Oleg Caetani


Upcoming performances:
12 July 2018
Conductor

Oleg Caetani is an opera and concert conductor, attaching equal importance to each in his work.
Caetani considers Nadia Boulanger to be the driving inspiration of his career. She discovered his talent, introduced him to music and gave him the philosophical approach to life – linked to Montaigne – that he still observes today.
At the Conservatorio Santa Cecilia in Rome he attended Franco Ferrara’s conducting class and studied composition with Irma Ravinale. At the age of seventeen he made his theatre debut with a production of Monteverdi’s Il combattimento di Tancredi e Clorinda and other madrigals that he organised himself.
After studying all of Shostakovich’s symphonies with Kondrashin at the Moscow Conservatoire, he graduated under Musin from the St Petersburg Conservatoire with top votes, conducting Shostakovich’s Fifth Symphony.
A winner of the RAI Turin Competition and the von Karajan Competition in Berlin, he started his career at the Berliner Staatsoper Unter den Linden as coach and assistant of Otmar Suitner. His experience in one of the great German opera houses with all of Wagner and Strauss’ works gave a decisive turn to his repertoire.
Caetani’s sound experience, covering some thirty years, in the opera repertoire by Verdi, Musorgsky and Wagner (including several Ring productions) has influenced his approach to the great works, including symphony music, of the 20th century.
The first opera Caetani conducted at the age of twenty-four was Eugene Onegin in 1981, when he graduated from the St Petersburg Conservatoire. Since then, Tchaikovsky has played an important role in his career. He conducted new productions of The Maid of Orleans in Strasbourg (first performance in France in 1998), The Queen of Spades staged by Johannes Schaaf in Stuttgart and The Nutcracker in collaboration with the Swiss architect Mario Botta in Zurich. He recently recorded all of Tchaikovsky’s symphonies including Manfred (2008). The Financial Times wrote: “Do we need another set of Tchaikovsky symphonies? Having listened and re-listened to these live recordings, the answer is an emphatic yes. Caetani is not an indulgent Tchaikovskyan... he lets Tchaikovsky speak for himself: the contrapuntal rigour, the emotional tenderness, the occasional hint of hysteria within a classical structure... a treasure at any price.” Since conducting Oedipe by Enescu as his first professional opera performance in 1983, Caetani has endeavoured to conduct the wonderfully original music of Enescu whenever possible. As a result, following his performances of Oedipe at the opening of the 2009 Enescu Festival in 2009, he received the Legion of Honour of the Romanian Republic for performing Enescu’s music around the world.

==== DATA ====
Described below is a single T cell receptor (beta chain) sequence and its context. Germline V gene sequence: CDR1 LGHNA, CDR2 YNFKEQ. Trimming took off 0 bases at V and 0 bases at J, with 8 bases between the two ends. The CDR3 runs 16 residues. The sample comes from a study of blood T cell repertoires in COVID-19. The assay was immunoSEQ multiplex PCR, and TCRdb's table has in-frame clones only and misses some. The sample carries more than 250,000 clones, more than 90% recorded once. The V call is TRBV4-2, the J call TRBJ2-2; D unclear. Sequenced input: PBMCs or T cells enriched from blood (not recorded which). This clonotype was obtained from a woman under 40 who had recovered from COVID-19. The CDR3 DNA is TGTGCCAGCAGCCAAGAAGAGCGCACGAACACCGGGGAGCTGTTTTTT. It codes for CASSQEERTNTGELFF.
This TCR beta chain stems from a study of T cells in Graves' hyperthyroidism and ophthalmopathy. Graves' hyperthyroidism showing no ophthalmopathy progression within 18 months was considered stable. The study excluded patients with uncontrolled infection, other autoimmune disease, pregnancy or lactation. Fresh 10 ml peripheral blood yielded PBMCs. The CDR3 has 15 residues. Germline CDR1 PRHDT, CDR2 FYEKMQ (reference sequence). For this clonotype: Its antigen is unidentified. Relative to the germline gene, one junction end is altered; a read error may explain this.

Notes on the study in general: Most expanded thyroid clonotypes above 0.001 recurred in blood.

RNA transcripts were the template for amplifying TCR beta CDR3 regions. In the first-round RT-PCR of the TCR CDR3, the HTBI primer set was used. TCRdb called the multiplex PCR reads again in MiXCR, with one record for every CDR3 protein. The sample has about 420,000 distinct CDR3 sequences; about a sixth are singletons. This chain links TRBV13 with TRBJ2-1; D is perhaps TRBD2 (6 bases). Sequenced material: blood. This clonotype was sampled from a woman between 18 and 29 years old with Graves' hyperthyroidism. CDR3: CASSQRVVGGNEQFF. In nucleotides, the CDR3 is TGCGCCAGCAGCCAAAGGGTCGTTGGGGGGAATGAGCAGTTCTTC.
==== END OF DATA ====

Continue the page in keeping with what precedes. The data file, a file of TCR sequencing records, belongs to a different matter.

Caetani has also devoted himself to recording and conducting other less-known composers of the 20th century such as Mosolov, Pizzetti and Gerhard.
His recordings of Tansman’s symphonies, released by Chandos, won three Diapason d’Or awards in 2006 and 2008.
Ever since he was a student, Shostakovich’s music has had a central role in his repertoire. Caetani translated the libretto of The Nose from Russian into German for his production in Frankfurt in 1991; he conducted the Italian premiere of the operetta Moscow, Cheryomushki in 2007 and has conducted many first performances of Shostakovich’s symphonies all over the world as well as recording Italy’s first complete cycle of Shostakovich symphonies with the Verdi Orchestra in Milan. These CDs have won several prizes including 10/10 from Classical Today in the USA, ffff from Télérama in France and the Record Geijutsu award in Japan.
Since 1999 Caetani has enjoyed a particularly close relationship with the Verdi Orchestra with which he has toured to South America (2003) and Spain (2009). In April 2008, he conducted the Verdi Orchestra in a concert presented by the Italian President to Pope Benedict XVI in the Vatican which was recorded live for Eurovision TV.
In 2001 he made his debut at La Scala, Milan, with Turandot, returning there in 2005 to conduct Otello. He opened the 2001 season of the Maggio Musicale Fiorentino with Don Pasquale.
Recent engagements have included Khovanshchina, Vaughan Williams’ Sir John in Love, Madama Butterfly and La Bohème at the English National Opera, Der Fliegende Holländer at the Teatro dell’Opera di Roma, L’Enfant et les sortilèges at the Théâtre des Champs-Élysées in Paris, La Voix humaine coupled with Bluebeard’s Castle and Don Carlo in Cologne, Madama Butterfly in Berlin and Oslo and his debut at the Royal Opera House, Covent Garden, with Tosca.
He regularly conducts orchestras such as the Staatskapelle Dresden, the Munich Philharmonic, the Symphonieorchester des Bayerischen Rundfunks, the Gewandhausorchester in Leipzig, the Wiener Symphoniker (with which he has recorded Donizetti’s Poliuto for EMI-CBS), the Orchestre National de Radio France, the Mozarteum Orchester, the Konzerthaus Orchester Berlin, the RAI National Symphonic Orchestra, the Accademia di Santa Cecilia, the Maggio Musicale Fiorentino, the Orchestre Philharmonique de Monte-Carlo, the Spanish National Symphony Orchestra, the Hong Kong Philharmonic, the Metropolitan Symphony Orchestra, the Sydney Symphony, the Yomiuri Orchestra, the Tchaikovsky Symphony Orchestra of Moscow and the Taipei Symphony Orchestra.
Forthcoming engagements include Lady Macbeth of Mtsensk at the Oslo Opera and Tosca at the São Paolo Opera and Cincinnati Opera as well as various concerts with the Verdi Orchestra, the Sydney Symphony, the Tianjin Symphony Orchestra, the St Petersburg Philharmonic, the Bern Symphony Orchestra and the Orchestre Philharmonique de Strasbourg.

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